The statement of errors also implicates Steps 3 and 4 of the sequential evaluation process. At Step 3, a claimant bears the burden of proving that her impairment or combination of impairments meets or equals a listing. 20 C.F.R. §§ 404.1520(d), 416.920(d); Dudley v. Secretary of Health & Human Servs., 816 F.2d 792, 793 (1st Cir. 1987). To meet a listing, the claimant's impairment(s) must satisfy all criteria of that listing, including required objective medical findings. 20 C.F.R. §§ 404.1525(c)(3), 416.925(c)(3). To equal a listing, the claimant's impairment(s) must be "at least equal in severity and duration to the criteria of any listed impairment." 20 C.F.R. §§ 404.1526(a), 416.926(a).

At Step 4, the claimant bears the burden of proving inability to return to past relevant work. 20 C.F.R. §§ 404.1520(f), 416.920(f); Bowen, 482 U.S. at 146 n.5. At this step, the commissioner must make findings of the plaintiff's RFC and the physical and mental demands of past work and determine whether the plaintiff's RFC would permit performance of that work. 20 C.F.R. §§ 404.1520(f), 416.920(f); Social Security Ruling 82-62 ("SSR 82-62"), reprinted in West's Social Security Reporting Service Rulings 1975-1982, at 813.

I. Discussion

The plaintiff contends that, in addition to rejecting invalidly the opinion of Dr. Sullivan, the administrative law judge cherry-picked the record - that is, ignored and selectively extracted evidence - to such an extent that it undermined his conclusions that her mental impairments did not meet or equal the criteria of any of the Listings, her allegations were not fully credible, and she retained the RFC to perform work existing in significant numbers in the national economy. See Statement of Errors at 1-20. I have grouped these arguments under two headings, one pertaining to the administrative law judge's Step 3, or Listings, determination, and the other to his Step 4 mental RFC determination.

A. Listings Determination

The administrative law judge found that the plaintiff's mental impairments did not meet or equal the criteria of Listings 12.04, 12.06, or 12.08, stating that, in making that finding, he had considered whether the so-called "Paragraph B" criteria were satisfied. See Record at 14.[3] To satisfy those criteria, a claimant must show that her mental impairments result in at least two of the following: marked restriction of activities of daily living; marked difficulties in maintaining social functioning; marked difficulties in maintaining concentration, persistence, or pace; or repeated episodes of decompensation, each of extended duration. Id .; see also Listings 12.04(B), 12.06(B), 12.08(B). Episodes of decompensation are "repeated" and of "extended duration" if there have been three episodes within one year, or an average of once every four months, each lasting for at least two weeks. See Record at 14; Listing 12.00(C)(4). The administrative law judge explained:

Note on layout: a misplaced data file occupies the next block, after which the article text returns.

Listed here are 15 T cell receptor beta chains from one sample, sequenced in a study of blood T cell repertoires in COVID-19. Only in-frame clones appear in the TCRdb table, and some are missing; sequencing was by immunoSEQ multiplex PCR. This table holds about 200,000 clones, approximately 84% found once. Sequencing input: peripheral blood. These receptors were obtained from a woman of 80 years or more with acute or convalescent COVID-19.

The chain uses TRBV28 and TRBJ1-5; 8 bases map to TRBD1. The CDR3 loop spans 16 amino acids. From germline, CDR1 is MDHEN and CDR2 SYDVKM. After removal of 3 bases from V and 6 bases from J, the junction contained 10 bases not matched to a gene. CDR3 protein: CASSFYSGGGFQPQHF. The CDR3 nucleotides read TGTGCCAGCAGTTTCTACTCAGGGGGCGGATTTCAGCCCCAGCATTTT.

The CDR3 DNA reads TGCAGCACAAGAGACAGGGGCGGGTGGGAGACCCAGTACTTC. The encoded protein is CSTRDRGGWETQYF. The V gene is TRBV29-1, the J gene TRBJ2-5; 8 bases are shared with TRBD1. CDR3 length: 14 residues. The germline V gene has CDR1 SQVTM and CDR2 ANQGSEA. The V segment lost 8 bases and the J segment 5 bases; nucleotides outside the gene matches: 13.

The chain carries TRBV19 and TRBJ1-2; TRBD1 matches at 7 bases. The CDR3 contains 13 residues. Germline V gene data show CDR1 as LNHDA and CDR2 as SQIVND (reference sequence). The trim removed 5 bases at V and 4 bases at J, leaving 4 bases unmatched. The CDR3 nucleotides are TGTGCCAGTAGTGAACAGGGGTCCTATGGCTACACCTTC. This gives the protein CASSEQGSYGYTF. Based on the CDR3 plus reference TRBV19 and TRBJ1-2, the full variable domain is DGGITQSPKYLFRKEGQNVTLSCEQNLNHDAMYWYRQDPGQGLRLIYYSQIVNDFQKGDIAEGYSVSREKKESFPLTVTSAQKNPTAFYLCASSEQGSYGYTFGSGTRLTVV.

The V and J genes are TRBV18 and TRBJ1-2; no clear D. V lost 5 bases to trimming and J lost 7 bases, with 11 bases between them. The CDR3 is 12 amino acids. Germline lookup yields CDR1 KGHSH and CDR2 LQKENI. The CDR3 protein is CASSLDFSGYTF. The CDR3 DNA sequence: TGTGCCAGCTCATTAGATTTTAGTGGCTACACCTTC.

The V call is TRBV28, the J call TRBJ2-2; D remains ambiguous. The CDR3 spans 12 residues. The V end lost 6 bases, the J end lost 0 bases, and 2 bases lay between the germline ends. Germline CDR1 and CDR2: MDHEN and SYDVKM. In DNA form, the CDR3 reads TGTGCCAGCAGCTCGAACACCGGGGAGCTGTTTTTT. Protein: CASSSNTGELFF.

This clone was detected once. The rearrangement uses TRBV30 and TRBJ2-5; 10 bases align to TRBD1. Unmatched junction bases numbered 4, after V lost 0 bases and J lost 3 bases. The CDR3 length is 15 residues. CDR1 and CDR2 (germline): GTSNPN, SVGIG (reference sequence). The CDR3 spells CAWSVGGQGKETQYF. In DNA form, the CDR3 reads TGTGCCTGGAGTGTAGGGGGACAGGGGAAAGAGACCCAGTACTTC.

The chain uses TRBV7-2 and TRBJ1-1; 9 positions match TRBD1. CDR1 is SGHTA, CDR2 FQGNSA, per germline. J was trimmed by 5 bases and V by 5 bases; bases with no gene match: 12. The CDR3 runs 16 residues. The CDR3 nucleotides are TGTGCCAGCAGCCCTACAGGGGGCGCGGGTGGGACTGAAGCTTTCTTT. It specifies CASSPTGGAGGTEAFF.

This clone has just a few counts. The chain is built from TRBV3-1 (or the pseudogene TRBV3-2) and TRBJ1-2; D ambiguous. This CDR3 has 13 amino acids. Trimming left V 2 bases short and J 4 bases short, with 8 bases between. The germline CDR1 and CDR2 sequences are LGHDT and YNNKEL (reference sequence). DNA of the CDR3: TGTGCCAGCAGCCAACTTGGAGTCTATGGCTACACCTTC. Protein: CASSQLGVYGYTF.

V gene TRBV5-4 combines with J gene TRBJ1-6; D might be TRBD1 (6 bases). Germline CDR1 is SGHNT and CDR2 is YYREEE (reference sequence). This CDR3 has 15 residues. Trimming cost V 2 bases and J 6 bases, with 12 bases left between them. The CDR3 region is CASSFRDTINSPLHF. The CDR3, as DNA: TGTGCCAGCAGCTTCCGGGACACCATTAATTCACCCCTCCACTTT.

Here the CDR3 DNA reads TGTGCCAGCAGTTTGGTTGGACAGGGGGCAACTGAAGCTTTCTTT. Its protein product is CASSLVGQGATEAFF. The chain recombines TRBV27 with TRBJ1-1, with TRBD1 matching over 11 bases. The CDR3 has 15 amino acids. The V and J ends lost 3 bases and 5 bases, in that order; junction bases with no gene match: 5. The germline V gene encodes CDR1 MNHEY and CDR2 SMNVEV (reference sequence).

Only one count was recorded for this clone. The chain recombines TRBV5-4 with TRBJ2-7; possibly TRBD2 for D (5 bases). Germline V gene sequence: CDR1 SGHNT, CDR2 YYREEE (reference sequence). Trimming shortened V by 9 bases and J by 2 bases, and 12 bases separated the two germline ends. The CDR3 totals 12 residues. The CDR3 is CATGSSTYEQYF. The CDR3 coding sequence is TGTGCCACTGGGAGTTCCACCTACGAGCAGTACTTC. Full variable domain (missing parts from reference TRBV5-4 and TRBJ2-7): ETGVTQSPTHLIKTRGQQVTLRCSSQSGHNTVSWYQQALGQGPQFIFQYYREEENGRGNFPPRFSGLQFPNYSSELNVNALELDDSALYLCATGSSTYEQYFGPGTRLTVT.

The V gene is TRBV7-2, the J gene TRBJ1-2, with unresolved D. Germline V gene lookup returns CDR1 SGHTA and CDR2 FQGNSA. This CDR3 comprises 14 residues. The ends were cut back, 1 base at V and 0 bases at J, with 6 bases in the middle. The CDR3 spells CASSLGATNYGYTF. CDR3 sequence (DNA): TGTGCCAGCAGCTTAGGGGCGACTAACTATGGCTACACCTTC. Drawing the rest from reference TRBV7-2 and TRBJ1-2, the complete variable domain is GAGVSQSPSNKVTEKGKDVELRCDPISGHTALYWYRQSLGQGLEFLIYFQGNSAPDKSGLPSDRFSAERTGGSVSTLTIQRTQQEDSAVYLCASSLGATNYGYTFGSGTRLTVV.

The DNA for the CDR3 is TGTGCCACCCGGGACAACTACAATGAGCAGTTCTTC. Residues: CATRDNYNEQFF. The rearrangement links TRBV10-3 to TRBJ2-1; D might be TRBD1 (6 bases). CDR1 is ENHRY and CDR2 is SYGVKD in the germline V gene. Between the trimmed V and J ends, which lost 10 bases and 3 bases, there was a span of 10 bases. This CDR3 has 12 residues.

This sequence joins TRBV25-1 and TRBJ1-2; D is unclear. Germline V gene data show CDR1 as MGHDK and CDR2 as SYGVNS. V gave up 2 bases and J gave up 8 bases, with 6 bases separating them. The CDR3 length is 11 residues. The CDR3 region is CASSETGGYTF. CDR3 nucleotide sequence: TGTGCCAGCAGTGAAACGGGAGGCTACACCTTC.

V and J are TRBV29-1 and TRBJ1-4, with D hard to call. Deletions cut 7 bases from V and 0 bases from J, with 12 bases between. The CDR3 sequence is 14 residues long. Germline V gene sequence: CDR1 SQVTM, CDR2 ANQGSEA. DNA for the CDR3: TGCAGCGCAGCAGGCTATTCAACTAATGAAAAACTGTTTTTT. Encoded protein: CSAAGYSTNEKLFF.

In activities of daily living, the [plaintiff] has mild restriction. In her Function Report, [she] noted that she is able to prepare simple meals for herself, shops in stores, and occasionally drive (Exhibit 7E). During the period in question, [she] has worked, travelled, taken classes, emailed, volunteered, and participated regularly in her church community (Exhibit 13F, 11F, 9F, 8F). She testified that she lives alone.
In social functioning, the [plaintiff] has moderate difficulties. In her Function Report, [she] noted spending time with others (Exhibit 7E). The record shows that [she] spends time with her daughter as well as with some friends. During the period in question, [she] was active in her church community and taught Sunday school. She has been described as engageable, attentive, cooperative and forthcoming (Exhibit 4F). However, she has struggled with boundary issues in the work setting (Exhibit 7E).